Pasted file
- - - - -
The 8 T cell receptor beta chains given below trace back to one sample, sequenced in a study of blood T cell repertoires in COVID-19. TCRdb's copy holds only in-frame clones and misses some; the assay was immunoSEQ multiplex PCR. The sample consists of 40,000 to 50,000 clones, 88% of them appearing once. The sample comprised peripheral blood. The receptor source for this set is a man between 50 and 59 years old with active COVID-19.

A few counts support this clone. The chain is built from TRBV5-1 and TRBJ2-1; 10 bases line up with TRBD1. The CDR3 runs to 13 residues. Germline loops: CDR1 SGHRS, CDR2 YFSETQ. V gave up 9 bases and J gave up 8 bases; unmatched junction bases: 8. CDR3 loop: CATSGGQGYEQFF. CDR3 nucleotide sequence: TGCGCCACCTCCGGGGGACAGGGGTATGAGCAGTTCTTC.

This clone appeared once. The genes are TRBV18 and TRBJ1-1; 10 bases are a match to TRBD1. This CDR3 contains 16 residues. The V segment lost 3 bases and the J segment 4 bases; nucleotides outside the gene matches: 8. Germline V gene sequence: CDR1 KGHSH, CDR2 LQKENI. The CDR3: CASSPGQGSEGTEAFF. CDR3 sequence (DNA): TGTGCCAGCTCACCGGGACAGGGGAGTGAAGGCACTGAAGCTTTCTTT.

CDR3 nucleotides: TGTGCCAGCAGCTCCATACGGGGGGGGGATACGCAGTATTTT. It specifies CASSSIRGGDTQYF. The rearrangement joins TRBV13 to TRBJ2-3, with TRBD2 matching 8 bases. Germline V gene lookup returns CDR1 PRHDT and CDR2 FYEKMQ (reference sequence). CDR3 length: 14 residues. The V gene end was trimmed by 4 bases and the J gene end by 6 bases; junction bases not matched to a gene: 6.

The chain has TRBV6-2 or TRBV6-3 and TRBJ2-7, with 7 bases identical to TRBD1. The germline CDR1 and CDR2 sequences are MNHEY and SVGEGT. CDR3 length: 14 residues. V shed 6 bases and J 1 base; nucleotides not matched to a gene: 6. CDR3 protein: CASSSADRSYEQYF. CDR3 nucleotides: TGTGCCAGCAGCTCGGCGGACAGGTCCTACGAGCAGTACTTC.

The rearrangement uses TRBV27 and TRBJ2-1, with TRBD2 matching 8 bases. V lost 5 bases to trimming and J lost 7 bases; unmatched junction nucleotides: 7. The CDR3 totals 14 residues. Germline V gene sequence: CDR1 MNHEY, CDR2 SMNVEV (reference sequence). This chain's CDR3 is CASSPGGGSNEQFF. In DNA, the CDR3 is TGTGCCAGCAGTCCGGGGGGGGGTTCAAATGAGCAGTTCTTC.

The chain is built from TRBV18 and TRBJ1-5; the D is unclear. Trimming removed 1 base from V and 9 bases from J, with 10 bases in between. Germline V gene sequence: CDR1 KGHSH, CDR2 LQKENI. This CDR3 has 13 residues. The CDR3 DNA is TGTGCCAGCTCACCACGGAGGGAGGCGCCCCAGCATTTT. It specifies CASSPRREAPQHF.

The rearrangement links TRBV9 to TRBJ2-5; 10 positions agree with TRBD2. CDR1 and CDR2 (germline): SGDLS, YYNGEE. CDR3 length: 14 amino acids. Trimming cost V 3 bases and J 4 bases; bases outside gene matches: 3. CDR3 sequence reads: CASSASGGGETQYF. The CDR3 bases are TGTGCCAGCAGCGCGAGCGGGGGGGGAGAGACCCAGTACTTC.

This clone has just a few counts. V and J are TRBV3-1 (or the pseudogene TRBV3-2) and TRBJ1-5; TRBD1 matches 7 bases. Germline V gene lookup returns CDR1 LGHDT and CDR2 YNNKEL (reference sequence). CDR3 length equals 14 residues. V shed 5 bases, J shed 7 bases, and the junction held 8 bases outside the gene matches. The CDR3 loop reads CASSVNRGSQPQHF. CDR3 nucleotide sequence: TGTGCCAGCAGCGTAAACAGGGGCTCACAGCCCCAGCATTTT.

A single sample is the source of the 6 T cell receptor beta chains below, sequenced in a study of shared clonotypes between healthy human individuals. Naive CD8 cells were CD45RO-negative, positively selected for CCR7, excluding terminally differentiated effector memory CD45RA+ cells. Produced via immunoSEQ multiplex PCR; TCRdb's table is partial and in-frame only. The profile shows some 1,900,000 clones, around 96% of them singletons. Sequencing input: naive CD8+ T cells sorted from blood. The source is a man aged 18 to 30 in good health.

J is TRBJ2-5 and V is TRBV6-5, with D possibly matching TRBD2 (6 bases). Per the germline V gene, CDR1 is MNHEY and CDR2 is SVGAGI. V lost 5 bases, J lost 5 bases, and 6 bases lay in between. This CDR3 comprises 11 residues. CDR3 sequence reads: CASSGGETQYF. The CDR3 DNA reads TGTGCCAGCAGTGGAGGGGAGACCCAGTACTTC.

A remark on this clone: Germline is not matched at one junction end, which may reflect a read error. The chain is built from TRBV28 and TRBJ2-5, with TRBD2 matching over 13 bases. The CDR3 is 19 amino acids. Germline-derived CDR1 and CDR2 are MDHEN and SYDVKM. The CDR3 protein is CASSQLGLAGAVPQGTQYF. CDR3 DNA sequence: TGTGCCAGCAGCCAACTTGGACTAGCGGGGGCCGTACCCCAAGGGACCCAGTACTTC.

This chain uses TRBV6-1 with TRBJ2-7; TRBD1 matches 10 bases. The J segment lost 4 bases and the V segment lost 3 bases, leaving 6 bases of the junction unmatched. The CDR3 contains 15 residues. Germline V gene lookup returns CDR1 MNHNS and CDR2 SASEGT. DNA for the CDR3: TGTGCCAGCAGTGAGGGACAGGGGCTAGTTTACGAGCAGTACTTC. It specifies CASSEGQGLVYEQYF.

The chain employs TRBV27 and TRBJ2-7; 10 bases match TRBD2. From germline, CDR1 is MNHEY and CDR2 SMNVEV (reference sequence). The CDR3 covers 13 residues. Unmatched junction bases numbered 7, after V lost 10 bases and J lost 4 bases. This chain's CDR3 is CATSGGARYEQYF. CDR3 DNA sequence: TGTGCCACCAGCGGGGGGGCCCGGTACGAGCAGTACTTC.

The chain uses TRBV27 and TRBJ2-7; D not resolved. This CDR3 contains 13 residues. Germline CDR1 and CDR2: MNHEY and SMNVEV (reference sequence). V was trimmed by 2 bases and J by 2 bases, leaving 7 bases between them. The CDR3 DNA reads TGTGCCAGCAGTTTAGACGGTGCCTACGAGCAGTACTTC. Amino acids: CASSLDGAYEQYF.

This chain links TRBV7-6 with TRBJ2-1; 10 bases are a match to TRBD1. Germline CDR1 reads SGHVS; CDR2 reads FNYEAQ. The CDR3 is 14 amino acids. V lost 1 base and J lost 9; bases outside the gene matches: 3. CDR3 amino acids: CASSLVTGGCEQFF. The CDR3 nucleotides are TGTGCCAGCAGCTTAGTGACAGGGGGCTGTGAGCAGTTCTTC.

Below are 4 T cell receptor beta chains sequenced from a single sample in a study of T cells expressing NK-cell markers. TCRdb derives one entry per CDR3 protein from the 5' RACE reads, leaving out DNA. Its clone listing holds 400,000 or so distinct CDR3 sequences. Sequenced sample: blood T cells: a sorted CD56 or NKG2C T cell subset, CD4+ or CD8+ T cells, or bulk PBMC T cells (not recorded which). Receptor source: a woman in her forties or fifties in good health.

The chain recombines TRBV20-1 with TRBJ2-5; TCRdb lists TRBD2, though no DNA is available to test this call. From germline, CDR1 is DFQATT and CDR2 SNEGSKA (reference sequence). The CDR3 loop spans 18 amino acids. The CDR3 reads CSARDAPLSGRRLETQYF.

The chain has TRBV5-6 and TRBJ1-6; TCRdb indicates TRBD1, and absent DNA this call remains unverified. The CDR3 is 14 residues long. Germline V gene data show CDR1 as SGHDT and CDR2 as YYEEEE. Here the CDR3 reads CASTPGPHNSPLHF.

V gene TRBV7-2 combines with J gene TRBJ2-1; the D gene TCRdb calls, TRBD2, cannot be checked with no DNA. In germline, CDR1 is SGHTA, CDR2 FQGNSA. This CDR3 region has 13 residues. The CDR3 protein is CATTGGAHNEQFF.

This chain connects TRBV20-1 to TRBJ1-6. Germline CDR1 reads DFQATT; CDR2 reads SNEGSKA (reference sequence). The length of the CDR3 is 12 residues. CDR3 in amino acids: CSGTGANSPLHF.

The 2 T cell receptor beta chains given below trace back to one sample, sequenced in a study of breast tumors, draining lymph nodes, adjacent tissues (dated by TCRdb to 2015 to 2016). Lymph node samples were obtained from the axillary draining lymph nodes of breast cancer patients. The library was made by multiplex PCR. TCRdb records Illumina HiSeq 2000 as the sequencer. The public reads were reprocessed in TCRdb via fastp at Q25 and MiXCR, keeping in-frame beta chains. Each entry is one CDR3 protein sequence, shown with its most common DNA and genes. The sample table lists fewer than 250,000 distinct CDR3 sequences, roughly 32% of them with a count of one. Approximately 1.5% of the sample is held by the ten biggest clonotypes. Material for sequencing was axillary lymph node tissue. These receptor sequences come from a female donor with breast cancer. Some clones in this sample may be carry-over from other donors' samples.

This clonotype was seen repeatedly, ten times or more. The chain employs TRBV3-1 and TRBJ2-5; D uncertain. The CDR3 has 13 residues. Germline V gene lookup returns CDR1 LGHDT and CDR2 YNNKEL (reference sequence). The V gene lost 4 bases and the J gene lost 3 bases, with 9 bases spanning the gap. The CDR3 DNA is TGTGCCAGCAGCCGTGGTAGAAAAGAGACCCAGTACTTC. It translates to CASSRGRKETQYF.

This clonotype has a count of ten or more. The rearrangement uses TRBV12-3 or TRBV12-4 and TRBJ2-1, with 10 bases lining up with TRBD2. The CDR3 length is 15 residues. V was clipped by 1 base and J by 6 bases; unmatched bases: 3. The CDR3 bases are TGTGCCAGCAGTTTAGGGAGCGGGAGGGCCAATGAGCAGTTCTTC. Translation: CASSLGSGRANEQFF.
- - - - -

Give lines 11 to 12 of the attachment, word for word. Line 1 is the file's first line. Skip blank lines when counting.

J is TRBJ2-5 and V is TRBV6-5, with D possibly matching TRBD2 (6 bases). Per the germline V gene, CDR1 is MNHEY and CDR2 is SVGAGI. V lost 5 bases, J lost 5 bases, and 6 bases lay in between. This CDR3 comprises 11 residues. CDR3 sequence reads: CASSGGETQYF. The CDR3 DNA reads TGTGCCAGCAGTGGAGGGGAGACCCAGTACTTC.

A remark on this clone: Germline is not matched at one junction end, which may reflect a read error. The chain is built from TRBV28 and TRBJ2-5, with TRBD2 matching over 13 bases. The CDR3 is 19 amino acids. Germline-derived CDR1 and CDR2 are MDHEN and SYDVKM. The CDR3 protein is CASSQLGLAGAVPQGTQYF. CDR3 DNA sequence: TGTGCCAGCAGCCAACTTGGACTAGCGGGGGCCGTACCCCAAGGGACCCAGTACTTC.